1. Obtain a tax number via the nearest Greek tax office (Eforia). This is needed not just for paying taxes but also for making large foreign transactions. 

      2. Open a local euro bank account.

      3. Check the title to the property with the Greek Cadastre/Land Registry.

      4. Get the sale agreement signed at a local notary.

      5. Receive the certificate of ownership from the Land Registry.

Do's and Don'ts for buying property in Greece

Buying a property in Greece can be a marathon, but you can avoid a tragedy if you follow these tips: 

      • Use a local real estate agent, notary and tax agent who understands the nuances and formalities of the Greek property market. It's not a legal requirement to use a Greek solicitor, but you must use a Greek notary, accountant, and land surveyor. 

      • Invest in a full structural survey from a civil engineer. Building regulations tend to be more rigorous for all homes built after 1985, but the country is susceptible to earthquakes and there may be some serious structural flaws behind those beautifully whitewashed walls. 

      • Be ready to make a 10% deposit to reserve your chosen property, and to pay a 3% property transfer tax once you complete the sale.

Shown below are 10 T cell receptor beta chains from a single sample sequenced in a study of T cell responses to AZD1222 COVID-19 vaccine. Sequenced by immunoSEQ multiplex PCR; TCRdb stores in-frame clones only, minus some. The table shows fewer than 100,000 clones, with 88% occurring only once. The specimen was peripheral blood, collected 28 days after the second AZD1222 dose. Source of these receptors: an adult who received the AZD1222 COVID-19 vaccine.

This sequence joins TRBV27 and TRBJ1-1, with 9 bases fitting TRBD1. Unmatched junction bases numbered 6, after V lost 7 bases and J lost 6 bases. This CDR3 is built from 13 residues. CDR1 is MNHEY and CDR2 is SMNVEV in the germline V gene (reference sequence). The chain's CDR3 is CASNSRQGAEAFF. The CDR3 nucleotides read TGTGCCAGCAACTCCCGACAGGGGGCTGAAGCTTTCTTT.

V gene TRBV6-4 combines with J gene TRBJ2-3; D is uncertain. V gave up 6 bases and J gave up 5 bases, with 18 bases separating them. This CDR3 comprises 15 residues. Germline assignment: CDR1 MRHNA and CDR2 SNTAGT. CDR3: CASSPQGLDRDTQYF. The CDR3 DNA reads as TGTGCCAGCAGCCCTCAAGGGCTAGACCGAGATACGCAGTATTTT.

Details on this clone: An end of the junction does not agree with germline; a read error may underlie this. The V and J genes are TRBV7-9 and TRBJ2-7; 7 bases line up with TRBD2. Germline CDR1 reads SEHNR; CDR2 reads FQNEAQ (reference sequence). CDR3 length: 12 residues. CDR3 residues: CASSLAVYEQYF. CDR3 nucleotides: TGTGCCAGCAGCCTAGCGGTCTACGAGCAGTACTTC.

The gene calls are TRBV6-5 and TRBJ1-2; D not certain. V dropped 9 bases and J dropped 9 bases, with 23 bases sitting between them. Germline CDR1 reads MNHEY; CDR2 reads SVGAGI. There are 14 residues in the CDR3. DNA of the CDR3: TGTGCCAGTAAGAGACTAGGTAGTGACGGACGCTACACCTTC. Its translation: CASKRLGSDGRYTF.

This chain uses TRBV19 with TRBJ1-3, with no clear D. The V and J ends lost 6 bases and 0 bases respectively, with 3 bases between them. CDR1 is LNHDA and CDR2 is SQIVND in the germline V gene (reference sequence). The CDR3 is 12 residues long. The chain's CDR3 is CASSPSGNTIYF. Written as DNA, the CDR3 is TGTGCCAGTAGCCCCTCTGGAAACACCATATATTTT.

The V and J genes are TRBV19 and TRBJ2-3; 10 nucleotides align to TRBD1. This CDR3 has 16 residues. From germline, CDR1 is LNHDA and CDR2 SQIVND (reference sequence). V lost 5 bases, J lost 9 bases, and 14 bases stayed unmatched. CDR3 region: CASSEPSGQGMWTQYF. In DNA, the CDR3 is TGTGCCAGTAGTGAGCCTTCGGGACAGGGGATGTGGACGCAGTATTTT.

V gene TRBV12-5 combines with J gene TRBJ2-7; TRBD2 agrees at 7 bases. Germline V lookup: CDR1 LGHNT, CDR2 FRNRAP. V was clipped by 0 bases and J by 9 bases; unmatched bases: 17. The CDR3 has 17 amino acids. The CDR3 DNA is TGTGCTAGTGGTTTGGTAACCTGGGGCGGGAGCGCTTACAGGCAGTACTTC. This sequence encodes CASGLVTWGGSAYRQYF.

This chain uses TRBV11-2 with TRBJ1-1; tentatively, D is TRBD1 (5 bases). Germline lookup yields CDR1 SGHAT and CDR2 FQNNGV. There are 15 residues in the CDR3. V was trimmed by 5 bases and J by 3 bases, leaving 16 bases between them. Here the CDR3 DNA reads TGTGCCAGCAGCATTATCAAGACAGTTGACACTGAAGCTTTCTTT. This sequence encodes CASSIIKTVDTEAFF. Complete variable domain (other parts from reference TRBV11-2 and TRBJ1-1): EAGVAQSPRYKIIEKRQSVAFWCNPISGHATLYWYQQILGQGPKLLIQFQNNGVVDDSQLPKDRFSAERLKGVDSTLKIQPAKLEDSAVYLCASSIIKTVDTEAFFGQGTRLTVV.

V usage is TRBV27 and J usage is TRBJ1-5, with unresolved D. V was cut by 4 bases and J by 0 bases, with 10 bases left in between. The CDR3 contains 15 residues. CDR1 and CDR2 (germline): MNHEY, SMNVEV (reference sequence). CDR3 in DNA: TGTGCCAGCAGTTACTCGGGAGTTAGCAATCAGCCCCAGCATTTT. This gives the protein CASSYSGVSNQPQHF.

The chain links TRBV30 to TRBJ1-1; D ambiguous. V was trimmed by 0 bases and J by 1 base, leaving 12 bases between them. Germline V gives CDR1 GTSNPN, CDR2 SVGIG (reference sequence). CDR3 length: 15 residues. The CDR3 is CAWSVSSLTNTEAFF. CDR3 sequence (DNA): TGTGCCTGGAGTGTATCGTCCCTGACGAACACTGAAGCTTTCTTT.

• Don't forget to file your tax returns in Greece. As a property owner, you'll need to fill out form E9 even if you're living abroad. 

      • Don't give cash or wire a large sum directly to a seller. That may seem obvious, but it's easy to behave irrationally if you're being pressured into securing a dream property by a convincing scammer. 

If you need to exchange currency for a deposit on a Greek property, you should be aware of hidden bank fees and fluctuating exchange rates. With great rates and minimal fees, CurrencyFair's safe, reliable service saves you money, leaving you with more cash to spend on your ideal Greek home.

Learn more

This information is correct as of November 2022 This information is not to be relied on in making a decision with regard to an investment. We strongly recommend that you obtain independent financial advice before making any form of investment or significant financial transaction. This article is purely for general information purposes. Photo by Dimitris Kiriakakis on Unsplash

Share this post:

Related Posts

Fast, secure money transfers

Send money overseas at better exchange rates, with no hidden fees

  • FX rates up to 8x cheaper than the banks

  • Fast transfers, often within 24 hours

  • Send to over 150 countries

Follow Us